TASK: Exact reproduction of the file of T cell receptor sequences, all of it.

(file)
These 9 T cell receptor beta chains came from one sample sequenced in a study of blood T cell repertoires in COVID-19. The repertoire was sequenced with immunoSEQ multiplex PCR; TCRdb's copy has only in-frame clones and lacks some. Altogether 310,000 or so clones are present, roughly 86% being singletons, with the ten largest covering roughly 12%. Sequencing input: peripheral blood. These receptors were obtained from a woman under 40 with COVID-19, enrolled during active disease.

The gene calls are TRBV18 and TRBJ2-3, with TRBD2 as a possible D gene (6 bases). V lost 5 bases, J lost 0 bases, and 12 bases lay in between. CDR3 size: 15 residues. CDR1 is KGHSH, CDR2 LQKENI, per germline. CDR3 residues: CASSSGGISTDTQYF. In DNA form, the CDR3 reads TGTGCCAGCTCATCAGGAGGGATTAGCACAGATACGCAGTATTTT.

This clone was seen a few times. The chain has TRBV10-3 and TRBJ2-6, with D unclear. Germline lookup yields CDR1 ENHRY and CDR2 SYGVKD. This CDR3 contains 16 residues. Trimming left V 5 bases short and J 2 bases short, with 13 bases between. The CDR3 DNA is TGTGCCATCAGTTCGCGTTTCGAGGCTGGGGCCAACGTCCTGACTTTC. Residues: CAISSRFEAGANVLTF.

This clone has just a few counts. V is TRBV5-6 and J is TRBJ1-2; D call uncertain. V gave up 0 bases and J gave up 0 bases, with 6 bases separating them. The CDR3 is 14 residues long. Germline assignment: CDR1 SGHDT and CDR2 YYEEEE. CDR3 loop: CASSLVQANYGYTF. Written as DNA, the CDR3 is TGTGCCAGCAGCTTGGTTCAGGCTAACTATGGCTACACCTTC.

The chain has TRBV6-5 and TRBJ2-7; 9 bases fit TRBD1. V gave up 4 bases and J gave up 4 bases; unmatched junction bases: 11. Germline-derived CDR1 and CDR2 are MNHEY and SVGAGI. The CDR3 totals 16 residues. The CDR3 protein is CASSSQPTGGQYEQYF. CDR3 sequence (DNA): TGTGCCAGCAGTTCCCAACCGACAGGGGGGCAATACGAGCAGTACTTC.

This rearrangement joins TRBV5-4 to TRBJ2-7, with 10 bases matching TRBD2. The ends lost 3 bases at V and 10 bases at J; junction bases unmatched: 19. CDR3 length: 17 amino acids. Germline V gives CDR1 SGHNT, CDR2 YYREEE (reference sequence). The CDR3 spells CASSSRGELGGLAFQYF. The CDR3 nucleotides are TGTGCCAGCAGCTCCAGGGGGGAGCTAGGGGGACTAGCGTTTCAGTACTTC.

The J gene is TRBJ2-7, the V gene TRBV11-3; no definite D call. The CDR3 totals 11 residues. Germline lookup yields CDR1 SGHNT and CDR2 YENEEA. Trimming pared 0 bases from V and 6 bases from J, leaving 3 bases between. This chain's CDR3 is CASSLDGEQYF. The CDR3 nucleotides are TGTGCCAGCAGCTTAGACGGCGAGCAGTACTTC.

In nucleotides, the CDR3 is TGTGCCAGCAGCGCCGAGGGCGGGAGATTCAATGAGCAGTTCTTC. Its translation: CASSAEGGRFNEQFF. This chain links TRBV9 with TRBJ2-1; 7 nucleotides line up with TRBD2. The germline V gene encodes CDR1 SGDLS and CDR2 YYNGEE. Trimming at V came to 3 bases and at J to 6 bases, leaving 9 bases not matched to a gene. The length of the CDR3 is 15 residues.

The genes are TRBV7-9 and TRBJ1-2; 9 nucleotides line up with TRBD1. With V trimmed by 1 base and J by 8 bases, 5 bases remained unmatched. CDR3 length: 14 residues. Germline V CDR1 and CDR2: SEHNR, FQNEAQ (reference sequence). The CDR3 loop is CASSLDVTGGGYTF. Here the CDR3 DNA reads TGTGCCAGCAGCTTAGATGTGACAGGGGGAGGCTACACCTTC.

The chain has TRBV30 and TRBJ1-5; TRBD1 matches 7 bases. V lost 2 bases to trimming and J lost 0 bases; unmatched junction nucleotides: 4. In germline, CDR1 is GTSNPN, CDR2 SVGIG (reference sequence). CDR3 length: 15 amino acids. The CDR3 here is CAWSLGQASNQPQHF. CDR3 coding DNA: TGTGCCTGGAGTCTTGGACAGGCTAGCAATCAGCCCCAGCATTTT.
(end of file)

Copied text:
These 9 T cell receptor beta chains came from one sample sequenced in a study of blood T cell repertoires in COVID-19. The repertoire was sequenced with immunoSEQ multiplex PCR; TCRdb's copy has only in-frame clones and lacks some. Altogether 310,000 or so clones are present, roughly 86% being singletons, with the ten largest covering roughly 12%. Sequencing input: peripheral blood. These receptors were obtained from a woman under 40 with COVID-19, enrolled during active disease.

The gene calls are TRBV18 and TRBJ2-3, with TRBD2 as a possible D gene (6 bases). V lost 5 bases, J lost 0 bases, and 12 bases lay in between. CDR3 size: 15 residues. CDR1 is KGHSH, CDR2 LQKENI, per germline. CDR3 residues: CASSSGGISTDTQYF. In DNA form, the CDR3 reads TGTGCCAGCTCATCAGGAGGGATTAGCACAGATACGCAGTATTTT.

This clone was seen a few times. The chain has TRBV10-3 and TRBJ2-6, with D unclear. Germline lookup yields CDR1 ENHRY and CDR2 SYGVKD. This CDR3 contains 16 residues. Trimming left V 5 bases short and J 2 bases short, with 13 bases between. The CDR3 DNA is TGTGCCATCAGTTCGCGTTTCGAGGCTGGGGCCAACGTCCTGACTTTC. Residues: CAISSRFEAGANVLTF.

This clone has just a few counts. V is TRBV5-6 and J is TRBJ1-2; D call uncertain. V gave up 0 bases and J gave up 0 bases, with 6 bases separating them. The CDR3 is 14 residues long. Germline assignment: CDR1 SGHDT and CDR2 YYEEEE. CDR3 loop: CASSLVQANYGYTF. Written as DNA, the CDR3 is TGTGCCAGCAGCTTGGTTCAGGCTAACTATGGCTACACCTTC.

The chain has TRBV6-5 and TRBJ2-7; 9 bases fit TRBD1. V gave up 4 bases and J gave up 4 bases; unmatched junction bases: 11. Germline-derived CDR1 and CDR2 are MNHEY and SVGAGI. The CDR3 totals 16 residues. The CDR3 protein is CASSSQPTGGQYEQYF. CDR3 sequence (DNA): TGTGCCAGCAGTTCCCAACCGACAGGGGGGCAATACGAGCAGTACTTC.

This rearrangement joins TRBV5-4 to TRBJ2-7, with 10 bases matching TRBD2. The ends lost 3 bases at V and 10 bases at J; junction bases unmatched: 19. CDR3 length: 17 amino acids. Germline V gives CDR1 SGHNT, CDR2 YYREEE (reference sequence). The CDR3 spells CASSSRGELGGLAFQYF. The CDR3 nucleotides are TGTGCCAGCAGCTCCAGGGGGGAGCTAGGGGGACTAGCGTTTCAGTACTTC.

The J gene is TRBJ2-7, the V gene TRBV11-3; no definite D call. The CDR3 totals 11 residues. Germline lookup yields CDR1 SGHNT and CDR2 YENEEA. Trimming pared 0 bases from V and 6 bases from J, leaving 3 bases between. This chain's CDR3 is CASSLDGEQYF. The CDR3 nucleotides are TGTGCCAGCAGCTTAGACGGCGAGCAGTACTTC.

In nucleotides, the CDR3 is TGTGCCAGCAGCGCCGAGGGCGGGAGATTCAATGAGCAGTTCTTC. Its translation: CASSAEGGRFNEQFF. This chain links TRBV9 with TRBJ2-1; 7 nucleotides line up with TRBD2. The germline V gene encodes CDR1 SGDLS and CDR2 YYNGEE. Trimming at V came to 3 bases and at J to 6 bases, leaving 9 bases not matched to a gene. The length of the CDR3 is 15 residues.

The genes are TRBV7-9 and TRBJ1-2; 9 nucleotides line up with TRBD1. With V trimmed by 1 base and J by 8 bases, 5 bases remained unmatched. CDR3 length: 14 residues. Germline V CDR1 and CDR2: SEHNR, FQNEAQ (reference sequence). The CDR3 loop is CASSLDVTGGGYTF. Here the CDR3 DNA reads TGTGCCAGCAGCTTAGATGTGACAGGGGGAGGCTACACCTTC.

The chain has TRBV30 and TRBJ1-5; TRBD1 matches 7 bases. V lost 2 bases to trimming and J lost 0 bases; unmatched junction nucleotides: 4. In germline, CDR1 is GTSNPN, CDR2 SVGIG (reference sequence). CDR3 length: 15 amino acids. The CDR3 here is CAWSLGQASNQPQHF. CDR3 coding DNA: TGTGCCTGGAGTCTTGGACAGGCTAGCAATCAGCCCCAGCATTTT.